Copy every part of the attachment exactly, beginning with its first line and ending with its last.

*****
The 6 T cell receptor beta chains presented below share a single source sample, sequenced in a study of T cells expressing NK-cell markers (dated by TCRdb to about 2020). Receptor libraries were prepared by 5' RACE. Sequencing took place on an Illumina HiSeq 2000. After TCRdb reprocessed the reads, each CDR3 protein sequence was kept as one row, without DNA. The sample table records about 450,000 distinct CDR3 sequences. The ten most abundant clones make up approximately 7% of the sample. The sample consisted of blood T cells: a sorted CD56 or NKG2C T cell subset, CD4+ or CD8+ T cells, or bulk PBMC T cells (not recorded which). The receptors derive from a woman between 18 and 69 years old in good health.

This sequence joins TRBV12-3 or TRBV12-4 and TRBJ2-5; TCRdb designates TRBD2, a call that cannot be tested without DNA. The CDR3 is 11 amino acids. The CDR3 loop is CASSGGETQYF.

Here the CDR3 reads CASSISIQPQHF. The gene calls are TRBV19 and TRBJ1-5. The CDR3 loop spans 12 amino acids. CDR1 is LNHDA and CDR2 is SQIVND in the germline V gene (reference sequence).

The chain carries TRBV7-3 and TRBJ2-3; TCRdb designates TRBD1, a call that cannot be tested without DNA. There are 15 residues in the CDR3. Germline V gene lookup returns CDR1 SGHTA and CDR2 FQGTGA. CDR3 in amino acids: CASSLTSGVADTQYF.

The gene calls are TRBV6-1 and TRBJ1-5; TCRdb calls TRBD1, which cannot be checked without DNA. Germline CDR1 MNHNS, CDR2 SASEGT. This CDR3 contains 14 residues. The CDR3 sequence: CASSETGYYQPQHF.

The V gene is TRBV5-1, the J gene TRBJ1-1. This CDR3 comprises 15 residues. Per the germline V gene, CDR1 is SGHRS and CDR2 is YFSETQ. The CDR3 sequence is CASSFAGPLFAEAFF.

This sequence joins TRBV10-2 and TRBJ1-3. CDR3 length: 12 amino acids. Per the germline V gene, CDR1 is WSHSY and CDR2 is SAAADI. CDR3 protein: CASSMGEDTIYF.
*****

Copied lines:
The 6 T cell receptor beta chains presented below share a single source sample, sequenced in a study of T cells expressing NK-cell markers (dated by TCRdb to about 2020). Receptor libraries were prepared by 5' RACE. Sequencing took place on an Illumina HiSeq 2000. After TCRdb reprocessed the reads, each CDR3 protein sequence was kept as one row, without DNA. The sample table records about 450,000 distinct CDR3 sequences. The ten most abundant clones make up approximately 7% of the sample. The sample consisted of blood T cells: a sorted CD56 or NKG2C T cell subset, CD4+ or CD8+ T cells, or bulk PBMC T cells (not recorded which). The receptors derive from a woman between 18 and 69 years old in good health.

This sequence joins TRBV12-3 or TRBV12-4 and TRBJ2-5; TCRdb designates TRBD2, a call that cannot be tested without DNA. The CDR3 is 11 amino acids. The CDR3 loop is CASSGGETQYF.

Here the CDR3 reads CASSISIQPQHF. The gene calls are TRBV19 and TRBJ1-5. The CDR3 loop spans 12 amino acids. CDR1 is LNHDA and CDR2 is SQIVND in the germline V gene (reference sequence).

The chain carries TRBV7-3 and TRBJ2-3; TCRdb designates TRBD1, a call that cannot be tested without DNA. There are 15 residues in the CDR3. Germline V gene lookup returns CDR1 SGHTA and CDR2 FQGTGA. CDR3 in amino acids: CASSLTSGVADTQYF.

The gene calls are TRBV6-1 and TRBJ1-5; TCRdb calls TRBD1, which cannot be checked without DNA. Germline CDR1 MNHNS, CDR2 SASEGT. This CDR3 contains 14 residues. The CDR3 sequence: CASSETGYYQPQHF.

The V gene is TRBV5-1, the J gene TRBJ1-1. This CDR3 comprises 15 residues. Per the germline V gene, CDR1 is SGHRS and CDR2 is YFSETQ. The CDR3 sequence is CASSFAGPLFAEAFF.

This sequence joins TRBV10-2 and TRBJ1-3. CDR3 length: 12 amino acids. Per the germline V gene, CDR1 is WSHSY and CDR2 is SAAADI. CDR3 protein: CASSMGEDTIYF.